Step Two is to recognize we’re reacting to what we consider a personal condemnation. This is where we default to “But not all ______”. Stay with me here. I’m starting to lose some of you to the “but” statements. It is true that not all ____ do whatever you’re thinking. Not all cops. Not all white people. Not all men. This isn’t the point. When we hear “That shirt/saying/picture/headline/insert whatever it is here is racist”, it is our duty as civilized, intelligent, socially aware human beings to understand why someone feels that way. Once we suppress the initial urge to defend and actually understand why someone else is hurt by whatever it is, then you are within your rights to agree or disagree. However, this is where it gets tricky. If you disagree, you have no right whatsoever to force someone else to agree with you. This is where the concept of respect comes in. Respect has two parts: 1) agree to disagree; 2) do not insist on displaying/saying/wearing/insert appropriate verb here whatever it is that hurts another person. Yes, it is your right to do as you wish and it is not against any law to offend someone. It’s about being respectful of another person. I really want to stay away from analogies in this post but sometimes it’s necessary. If you would chide your child from commenting about someone’s scar across their face, regardless of how true the comment is, you are teaching your child not to draw attention to what’s different about a person and that commenting on that difference may hurt their feelings or bring back painful memories. Not using a word or symbol is the same thing.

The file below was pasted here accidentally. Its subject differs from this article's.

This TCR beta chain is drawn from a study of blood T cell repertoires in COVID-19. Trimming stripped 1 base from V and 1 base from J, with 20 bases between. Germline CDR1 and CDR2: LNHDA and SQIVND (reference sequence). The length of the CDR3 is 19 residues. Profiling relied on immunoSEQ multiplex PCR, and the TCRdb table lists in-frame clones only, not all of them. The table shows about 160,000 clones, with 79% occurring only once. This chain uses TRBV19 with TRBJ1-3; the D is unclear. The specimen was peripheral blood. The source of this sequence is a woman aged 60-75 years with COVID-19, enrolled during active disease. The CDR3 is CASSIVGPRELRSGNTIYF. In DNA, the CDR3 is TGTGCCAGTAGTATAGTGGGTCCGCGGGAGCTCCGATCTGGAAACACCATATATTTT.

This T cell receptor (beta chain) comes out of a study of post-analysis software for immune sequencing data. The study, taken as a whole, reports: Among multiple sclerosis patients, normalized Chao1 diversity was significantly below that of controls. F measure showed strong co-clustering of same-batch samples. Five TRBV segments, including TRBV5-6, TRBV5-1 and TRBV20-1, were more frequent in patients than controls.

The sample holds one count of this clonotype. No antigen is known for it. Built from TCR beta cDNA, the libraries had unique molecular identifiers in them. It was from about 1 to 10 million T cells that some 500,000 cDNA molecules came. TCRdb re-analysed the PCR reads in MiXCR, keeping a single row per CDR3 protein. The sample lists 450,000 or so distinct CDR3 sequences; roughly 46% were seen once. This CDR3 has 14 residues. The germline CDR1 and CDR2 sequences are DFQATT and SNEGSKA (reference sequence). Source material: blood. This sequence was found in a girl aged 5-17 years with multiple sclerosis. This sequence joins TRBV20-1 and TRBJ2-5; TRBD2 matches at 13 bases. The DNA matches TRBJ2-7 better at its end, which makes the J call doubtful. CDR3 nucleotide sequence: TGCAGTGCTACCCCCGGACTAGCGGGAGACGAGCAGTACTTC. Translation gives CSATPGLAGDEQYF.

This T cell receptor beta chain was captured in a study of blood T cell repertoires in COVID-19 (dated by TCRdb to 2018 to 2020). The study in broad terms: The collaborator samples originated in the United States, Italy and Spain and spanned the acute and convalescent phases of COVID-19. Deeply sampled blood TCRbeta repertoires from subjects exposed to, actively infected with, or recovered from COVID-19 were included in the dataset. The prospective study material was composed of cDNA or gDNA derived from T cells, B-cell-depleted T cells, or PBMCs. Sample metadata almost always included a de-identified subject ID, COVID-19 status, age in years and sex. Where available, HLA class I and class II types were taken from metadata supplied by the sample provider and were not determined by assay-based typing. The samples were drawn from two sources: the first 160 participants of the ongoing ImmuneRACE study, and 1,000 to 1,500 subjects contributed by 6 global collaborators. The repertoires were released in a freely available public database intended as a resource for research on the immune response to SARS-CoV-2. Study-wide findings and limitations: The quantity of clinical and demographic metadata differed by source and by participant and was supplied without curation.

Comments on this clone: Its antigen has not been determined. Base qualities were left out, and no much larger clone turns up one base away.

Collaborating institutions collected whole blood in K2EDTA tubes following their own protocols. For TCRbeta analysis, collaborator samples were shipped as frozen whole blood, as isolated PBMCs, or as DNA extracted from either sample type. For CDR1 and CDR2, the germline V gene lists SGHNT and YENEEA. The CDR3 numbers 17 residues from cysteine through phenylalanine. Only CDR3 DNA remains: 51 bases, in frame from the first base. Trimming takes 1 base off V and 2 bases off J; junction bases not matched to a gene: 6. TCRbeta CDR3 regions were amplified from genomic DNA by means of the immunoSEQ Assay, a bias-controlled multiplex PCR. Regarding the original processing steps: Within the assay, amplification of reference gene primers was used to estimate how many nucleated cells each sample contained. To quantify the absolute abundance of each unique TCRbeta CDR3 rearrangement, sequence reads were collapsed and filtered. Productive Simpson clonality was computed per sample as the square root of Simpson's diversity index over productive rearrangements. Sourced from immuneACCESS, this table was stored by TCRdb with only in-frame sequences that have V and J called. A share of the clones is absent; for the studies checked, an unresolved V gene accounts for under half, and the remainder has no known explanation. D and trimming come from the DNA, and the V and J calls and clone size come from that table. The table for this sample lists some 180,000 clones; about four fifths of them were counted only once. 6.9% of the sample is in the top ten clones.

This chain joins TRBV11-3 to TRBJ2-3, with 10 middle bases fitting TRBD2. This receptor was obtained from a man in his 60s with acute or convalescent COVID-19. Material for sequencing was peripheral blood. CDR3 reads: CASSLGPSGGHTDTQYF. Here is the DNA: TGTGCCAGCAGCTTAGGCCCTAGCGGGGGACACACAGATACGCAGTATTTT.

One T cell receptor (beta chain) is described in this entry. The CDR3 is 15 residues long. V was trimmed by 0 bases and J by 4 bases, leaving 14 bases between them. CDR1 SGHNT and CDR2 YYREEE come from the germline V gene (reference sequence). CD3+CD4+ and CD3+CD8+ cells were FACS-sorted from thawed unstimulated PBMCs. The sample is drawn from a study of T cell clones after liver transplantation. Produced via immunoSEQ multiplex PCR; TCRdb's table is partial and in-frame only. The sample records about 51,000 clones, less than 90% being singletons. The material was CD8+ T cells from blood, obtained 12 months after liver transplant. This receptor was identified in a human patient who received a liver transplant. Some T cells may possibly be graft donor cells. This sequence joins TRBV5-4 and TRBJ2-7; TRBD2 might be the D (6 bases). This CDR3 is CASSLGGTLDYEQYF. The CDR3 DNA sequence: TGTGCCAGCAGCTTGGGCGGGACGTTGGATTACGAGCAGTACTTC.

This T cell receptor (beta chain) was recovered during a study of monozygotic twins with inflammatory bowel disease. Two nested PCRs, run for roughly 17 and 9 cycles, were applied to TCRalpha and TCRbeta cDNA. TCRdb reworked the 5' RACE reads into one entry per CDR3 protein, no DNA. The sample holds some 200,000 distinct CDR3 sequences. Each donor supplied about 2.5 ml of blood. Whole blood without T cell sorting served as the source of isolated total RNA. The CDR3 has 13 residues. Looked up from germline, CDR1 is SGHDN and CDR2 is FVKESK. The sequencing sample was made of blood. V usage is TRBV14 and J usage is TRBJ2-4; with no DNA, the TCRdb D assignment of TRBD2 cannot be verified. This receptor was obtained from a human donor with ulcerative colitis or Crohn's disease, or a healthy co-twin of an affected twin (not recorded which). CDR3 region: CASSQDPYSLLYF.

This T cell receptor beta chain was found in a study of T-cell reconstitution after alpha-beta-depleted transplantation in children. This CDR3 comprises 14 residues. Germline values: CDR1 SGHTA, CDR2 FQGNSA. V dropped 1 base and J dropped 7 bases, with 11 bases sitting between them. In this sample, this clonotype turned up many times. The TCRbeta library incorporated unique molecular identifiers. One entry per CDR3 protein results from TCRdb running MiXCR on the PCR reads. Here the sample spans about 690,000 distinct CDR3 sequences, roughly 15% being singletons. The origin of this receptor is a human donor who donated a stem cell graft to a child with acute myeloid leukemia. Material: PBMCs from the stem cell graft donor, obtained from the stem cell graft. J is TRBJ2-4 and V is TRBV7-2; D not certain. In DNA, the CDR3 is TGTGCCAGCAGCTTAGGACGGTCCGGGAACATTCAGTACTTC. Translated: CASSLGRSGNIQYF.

Step Three: Realize that our reaction is “BUT IT’S EVERYTHING” is false. It’s not everything. We are only being made aware that what we consider innocuous may not be to others. For instance: I was having a conversation with someone younger who was horrified that another person used the term Afro-American. I asked if the person who said it was older than 40 and he was. I explained that many of us who are over 40 were taught to say Afro-American instead of Negro. When we are taught what to say as a child, it’s difficult to change the habit and we need to be reminded of how language has changed. I’m willing to bet the person who said it meant no disrespect. However, society has evolved to recognize terms like “Afro-American”, “Oriental”, and “American Indian” are not accurate labels for anyone or anything. It doesn’t matter that you feel that another person shouldn’t be upset over a label. Another analogy: you don’t force an adult to eat asparagus if they say they don’t like it because you do. You shrug, think them a little odd, and then chow down on the extra that someone didn’t want.